Nothing conquers winter chills quite like a steaming bowl of soup. While old standards like chicken noodle are always reliable, I’m often in the mood to make something different but still comforting. That’s when I make these Asian noodle soups. They’re incredibly tasty—bright, zippy, big on flavor—and yet require no more ingredients than what you can find in a well-stocked supermarket. And unlike a traditional stock-based soup, they come together relatively quickly.
Create a flavorful broth in layers
These soups get their complexity from a combination of both bold and subtle flavors. Layers of sweet, sour, salty, and spicy make a full-flavored broth that defines the character of each soup.
I start by simmering beef, chicken, or shrimp in a combination of water and canned chicken broth. (For the shrimp version, the flavorful shells are used and then strained out.) The canned broth provides a savory shortcut that doesn’t intrude on the natural flavor infused into the broth by the meat as it cooks. What you get is a rich, deep, flavorful broth without having to use whole chickens or large pieces of fatty beef that require long simmering times, straining, chilling, and defatting. The soup is almost ready to serve once the broth is completed.
I introduce classic Asian flavors to the broth in two layers. First, I sauté the aromatic ingredients, which might include chiles, ginger, garlic, onions, lemongrass, and spices. These are highly fragrant ingredients, and cooking them in hot oil before the broth is added lets their flavors open up. Next, I enhance the broth with ingredients like soy sauce, fish sauce, chile paste, coconut milk, rice vinegar or rice wine.
Starchy Asian noodles are best cooked separately
There’s an astonishing variety of Asian noodles made from everything from buckwheat to rice. Most are fairly neutral in flavor and mainly characterized by their appearance and texture, ranging in degree of chewiness and slipperiness. They’re ideal for soups.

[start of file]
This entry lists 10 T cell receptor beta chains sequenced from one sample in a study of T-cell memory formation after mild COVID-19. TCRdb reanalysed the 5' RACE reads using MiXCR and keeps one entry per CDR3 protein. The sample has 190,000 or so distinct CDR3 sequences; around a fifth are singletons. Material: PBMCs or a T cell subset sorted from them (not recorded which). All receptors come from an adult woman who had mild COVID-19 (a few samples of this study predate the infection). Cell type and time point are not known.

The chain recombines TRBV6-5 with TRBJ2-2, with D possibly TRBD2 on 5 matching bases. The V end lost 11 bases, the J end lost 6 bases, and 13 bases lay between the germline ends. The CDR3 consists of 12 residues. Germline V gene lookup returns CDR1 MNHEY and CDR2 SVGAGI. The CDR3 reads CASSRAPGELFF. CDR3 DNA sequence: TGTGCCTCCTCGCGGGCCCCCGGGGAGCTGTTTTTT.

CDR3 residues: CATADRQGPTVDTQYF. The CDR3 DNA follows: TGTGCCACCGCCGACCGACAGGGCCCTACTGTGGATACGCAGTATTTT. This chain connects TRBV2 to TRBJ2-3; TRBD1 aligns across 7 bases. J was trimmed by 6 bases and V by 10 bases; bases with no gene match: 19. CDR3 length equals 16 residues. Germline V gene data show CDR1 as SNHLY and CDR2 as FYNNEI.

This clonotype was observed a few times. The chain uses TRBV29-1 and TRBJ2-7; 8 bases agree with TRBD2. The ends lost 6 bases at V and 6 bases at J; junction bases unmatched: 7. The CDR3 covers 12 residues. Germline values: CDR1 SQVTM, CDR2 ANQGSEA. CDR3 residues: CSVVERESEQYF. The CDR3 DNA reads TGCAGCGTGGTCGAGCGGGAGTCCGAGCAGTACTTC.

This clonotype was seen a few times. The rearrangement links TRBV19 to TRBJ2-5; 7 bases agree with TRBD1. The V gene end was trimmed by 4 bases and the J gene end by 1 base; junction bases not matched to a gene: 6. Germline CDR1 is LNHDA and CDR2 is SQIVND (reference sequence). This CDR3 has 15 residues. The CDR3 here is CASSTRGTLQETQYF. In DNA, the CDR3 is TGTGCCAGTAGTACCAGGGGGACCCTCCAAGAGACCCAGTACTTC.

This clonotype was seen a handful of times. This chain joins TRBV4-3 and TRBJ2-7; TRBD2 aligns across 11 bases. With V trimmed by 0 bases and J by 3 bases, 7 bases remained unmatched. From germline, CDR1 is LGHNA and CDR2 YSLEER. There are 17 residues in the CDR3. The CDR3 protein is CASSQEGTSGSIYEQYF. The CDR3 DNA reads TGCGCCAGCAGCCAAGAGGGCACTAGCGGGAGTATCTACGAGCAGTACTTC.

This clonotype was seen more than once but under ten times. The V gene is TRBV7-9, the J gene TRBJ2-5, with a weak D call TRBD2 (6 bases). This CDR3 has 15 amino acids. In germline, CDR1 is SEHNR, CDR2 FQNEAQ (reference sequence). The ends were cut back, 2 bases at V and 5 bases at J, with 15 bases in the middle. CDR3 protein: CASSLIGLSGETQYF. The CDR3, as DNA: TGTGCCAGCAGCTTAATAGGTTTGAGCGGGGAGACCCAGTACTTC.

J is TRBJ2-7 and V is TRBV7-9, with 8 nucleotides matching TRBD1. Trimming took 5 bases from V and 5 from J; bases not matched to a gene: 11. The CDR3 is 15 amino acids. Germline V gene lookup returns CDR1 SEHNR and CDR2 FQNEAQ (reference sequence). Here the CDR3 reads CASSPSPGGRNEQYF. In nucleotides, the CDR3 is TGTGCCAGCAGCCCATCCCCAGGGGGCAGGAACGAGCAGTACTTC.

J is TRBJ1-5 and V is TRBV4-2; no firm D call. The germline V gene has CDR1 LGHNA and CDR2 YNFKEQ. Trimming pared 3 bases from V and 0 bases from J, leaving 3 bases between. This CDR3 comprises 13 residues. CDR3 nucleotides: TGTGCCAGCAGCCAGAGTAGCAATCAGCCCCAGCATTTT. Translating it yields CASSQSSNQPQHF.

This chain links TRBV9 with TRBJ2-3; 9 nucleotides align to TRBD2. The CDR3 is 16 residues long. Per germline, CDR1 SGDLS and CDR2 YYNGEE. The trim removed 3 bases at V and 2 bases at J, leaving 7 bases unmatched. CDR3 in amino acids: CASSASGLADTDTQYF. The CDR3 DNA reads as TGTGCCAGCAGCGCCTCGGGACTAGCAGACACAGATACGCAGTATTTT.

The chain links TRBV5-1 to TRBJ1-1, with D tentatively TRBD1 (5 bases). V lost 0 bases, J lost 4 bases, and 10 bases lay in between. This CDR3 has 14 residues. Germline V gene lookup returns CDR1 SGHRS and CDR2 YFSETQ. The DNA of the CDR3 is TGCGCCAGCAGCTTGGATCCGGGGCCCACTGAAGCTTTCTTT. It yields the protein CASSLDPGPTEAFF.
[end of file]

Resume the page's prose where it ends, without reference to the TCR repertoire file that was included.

In the recipes here, I’ve recommended the specific type of Asian noodle I prefer. A bit of swapping and experimenting, however, is a worthy pursuit (for suggestions, see Three versatile Asian noodles, below). But whichever noodles you choose, don’t cook them directly in the soup or the broth will become cloudy and starchy. It’s also important to note that once the noodles are added to the soup, they absorb liquid, expand, and become quite soft. For this reason, it’s best to keep the cooked noodles aside until just before serving.
Three versatile Asian noodles
Udon noodles are a Japanese noodle made with wheat flour and water. Plump, white, and slippery, they’re most commonly used in soups and stews. They may be round, square, or flat and are sold both fresh and dried in the Asian or natural-foods section of the supermarket. You can substitute Chinese wheat-flour noodles.
Chinese egg noodles are classic Asian noodles made from wheat flour, water, and egg. Springy with a slight chew, these noodles are made in thin or thick strands. Look for fresh ones in the supermarket’s produce department; be sure they contain egg and aren’t tinted with food coloring instead. Fresh or dried pasta—angel hair, spaghetti, or linguine—can be substituted.
Rice noodles, made from rice flour and water, have a subtle flavor and an appealing chewy texture. They can be very thin, sometimes called “vermicelli,” or flat and narrow to wide. The Spicy Noodle Soup recipe calls for the latter, but another size would work just as well. Look for them in the Asian section of your grocery store.
A buyer’s guide to Asian ingredients
Lemongrass: Fresh lemongrass should be firm and pale to medium green, with a pinkish-white bulb; avoid stalks that are dry and yellow. Trim lemongrass by cutting off the spiky green top and enough of the bottom to eliminate the woody core. Peel off a few of the outer layers until you get to the tender heart of the stalk.
Soy sauce: Look for naturally brewed soy sauce, which is mellow and well balanced. (Many brands are chemically fermented, and their flavors can be sharp, acidic, bitter, and overly salty.) Kikkoman is fine and widely available.
Sesame oil: Asian sesame oil is made from toasted seeds. It ranges from golden to brown in color and has a pronounced nutty flavor. It’s primarily used for seasoning, not cooking, and a little can go a long way. A lighter version, made with untoasted seeds and sold in health-food or Middle Eastern stores, can also be used as a flavoring but is more suitable for cooking.
Fish sauce: The pungent, salty flavor of fish sauce is made by packing fish (usually anchovies) in crocks or barrels, covering with a brine, and letting the fish ferment over periods of months. Fish sauce is often labeled nuoc mam (the Vietnamese name) or nam pla (Thai).
Mirin: A Japanese rice wine with an 8% to 14% alcohol content and lots of sugar, mirin is used only in cooking. Look for hon-mirin, which is naturally brewed and sweetened. Aji-mirin may be easier to find but is made with additives, including salt and corn syrup.
Coconut milk: Wrung from grated and water-soaked coconut flesh, coconut milk shouldn’t be confused with coconut cream, which is a heavy, sweetened product often used in Latin American cooking. (The clear, flavorful juice inside the coconut shell is called coconut water.)